where k is an integer, T is the sampling instant. In a practical implementation, the samples Sk of mg. (1) can be generated directly by the encoder.
The coordinate conversion equations are:
ρ(t)=[I.sup.2 (t)+Q.sup.2 (t)].sup.1/2 O(t)=tan.sup.-1 [Q(t)/I(t)]
The predistorted output S"k (in rectangular coordinates) is then converted to analog form through a D/A converter and sent to the mixer and to the power amplifier (the frequency conversion is indicated by a sole passage for simplicity), whose output is partially fed back to a down converter (the local oscillator must be the same for both conversions). The distorted input S'k is the result of the A/D conversion of the amplifier demodulated output. The sole assumption made on the system is that distortion introduced by the radio parts of the transmitter is representable by two functions AM-AM and AM-PM: this means that the linearizing device acts as a phase-amplitude modulator superimposed on the baseband signal
The form of f(.) and g(.) qualifies the non-linearity. Equations (4) further imply that distortion and error functions on amplitude and phase ερand εθ depend only upon the amplitude of the input signal , i.e.:
This hypothesis works things in such a way that the errors are a function of a sole variable and simplifies to a large extent the implementation both from the viewpoints of memory occupation (it requires tables of reduced size) and of speed (the number of cells to be visited is smaller),
The form of functions (5) can be seen as a "signature" of system because it depends on the transfer function of the entire amplifying chain.
It is conceivable to process the error by using the in-phase εI and quadrature εQ components
ε.sub.1 =ε.sub.1 (I,Q)
ε.sub.Q =ε.sub.Q (I,Q)
in order to avoid the coordinate conversions however it can be shown that these functions cannot be represented as dependent on a sole variable and, therefore, it is not possible to reduce the amount of memory utilized.
The algorithm converges when after a certain time S'k approaches Sk so that the error approaches 0, in which case the values written of the table do not change any more unless the type of distortion is modified. Representation (6) is suitable for high symbol rates (in the order of the Mbit/s), because it does not waste time for coordinate conversion, and when the required convergence rate is low (the term required for visiting all the elements of the table formed by many pairs I-Q, is clearly longer than in case (4), such time is proportional to the number of the table elements).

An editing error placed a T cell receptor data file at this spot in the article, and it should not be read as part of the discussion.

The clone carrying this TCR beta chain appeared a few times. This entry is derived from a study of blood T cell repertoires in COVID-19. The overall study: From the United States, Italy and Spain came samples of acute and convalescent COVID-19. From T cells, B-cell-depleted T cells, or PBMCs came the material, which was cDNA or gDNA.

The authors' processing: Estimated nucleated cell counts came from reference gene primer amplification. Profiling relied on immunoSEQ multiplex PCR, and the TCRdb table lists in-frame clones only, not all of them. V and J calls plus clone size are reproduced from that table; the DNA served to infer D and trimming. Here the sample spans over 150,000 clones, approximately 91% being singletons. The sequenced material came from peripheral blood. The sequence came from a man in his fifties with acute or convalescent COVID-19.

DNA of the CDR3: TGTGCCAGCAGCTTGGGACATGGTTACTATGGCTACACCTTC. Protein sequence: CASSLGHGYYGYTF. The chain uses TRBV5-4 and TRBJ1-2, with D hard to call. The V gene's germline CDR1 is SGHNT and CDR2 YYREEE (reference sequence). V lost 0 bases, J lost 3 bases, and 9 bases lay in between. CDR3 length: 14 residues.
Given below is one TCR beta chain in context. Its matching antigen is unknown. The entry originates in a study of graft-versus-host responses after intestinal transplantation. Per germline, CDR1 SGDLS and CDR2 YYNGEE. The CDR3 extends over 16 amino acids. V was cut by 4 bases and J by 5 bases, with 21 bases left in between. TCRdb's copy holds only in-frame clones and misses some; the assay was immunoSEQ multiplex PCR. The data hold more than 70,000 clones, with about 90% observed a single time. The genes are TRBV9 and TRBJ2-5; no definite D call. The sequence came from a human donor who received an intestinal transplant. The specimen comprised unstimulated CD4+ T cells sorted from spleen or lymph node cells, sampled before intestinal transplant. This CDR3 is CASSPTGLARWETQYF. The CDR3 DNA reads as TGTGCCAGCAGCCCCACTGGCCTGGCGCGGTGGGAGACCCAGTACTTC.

From now on, representation (5) will be followed, being more suitable for low symbol rates (of the order of tens of Kbit/s) typical of the mobile systems.
The system updates a pair of error tables (one for the amplitude and the other for the phase) which will be read out by the predistortion device for the correction of the baseband samples such tables are set to zero at the start.
FIG. 2 shows a block diagram of the system that can be seen as composed by three parallel working processes.
The signal coming from encoder COD of FIG. 1 is converted both in amplitude ρ and in phase e by the coordinate converter CORDIC 1. The amplitudeρ is applied at the it, put of the address generator ADGEN. The amplitude ρ and the phase θ are also applied at the input of block ERRCOM; applied to it are also amplitude ρ and phase θ' coming from coordinate converter CORDIC 2 which receives the signal from converters A/D of FIG. 1. The output of block ERRCOM is applied to tables err-ρ and err-θ for their updating. The address of these tables also with amplitude ρ and phase θ are applied to block PREDIST whose output is applied to coordinate converter CORDIC 3. The output of CORDIC 3 is applied to converters D/A of FIG. 1. In a practical embodiment, the error function described by equation (5) will be represented by discrete tables and with a finite precision:
ε.sub.ρ (k)=ε.sub.ρ (ρ.sub.k)
ρ.sub.k =KI.sub.k, k=O . . . TABLESIZE-1
ε.sub.θ (k)=ε.sub.θ (θ.sub.k)
where TABLE-SIZE is the number of the elements in the table (for reasons of simplicity and implementation it is the same for both tables and it is a power of 2) while Ik is the quantization pitch which will depend on k should a non uniform quantization be used. In any case the dynamics of the input Imax must be:
(8)I.sub.max =Σ.sub.i=O . . . TABLESIZE-1 I.sub.i
The performances of the system depend on TABLE-SIZE and on the precision chosen for the representation of the samples.
In general, the larger the TABLE-SIZE, the less the quantization error made in calculating the table address will be: however this requires a lower rate of convergence since more time is necessary for visiting all of the table.
Another important parameter of the system, when the adopted phase-amplitude modulation is linear, is the oversampling factor OVS (i.e. the number of samples produced by the modulator for each symbol). Assuming that the device used is fast enough to be able to process all the samples, the greater the OVS, the shorter the time required for the algorithm convergence.
For the address generation, the address of the element of the error tables described by equations (5), that have to be updated starting from the amplitude of the input signal, is evaluated: the entire set of the possible amplitudes is mapped into the set of possible addresses, so that the whole acts as a decoding. The manner in which the input amplitudes are mapped into the set of addresses is nonlinear and causes a non uniform quantization. Obviously this procedure is possible only when the distribution of the input amplitudes is known: it makes the algorithm more rigid because it makes the loading of a new amplitudes-addresses mapping necessary if the modulation parameters are changed.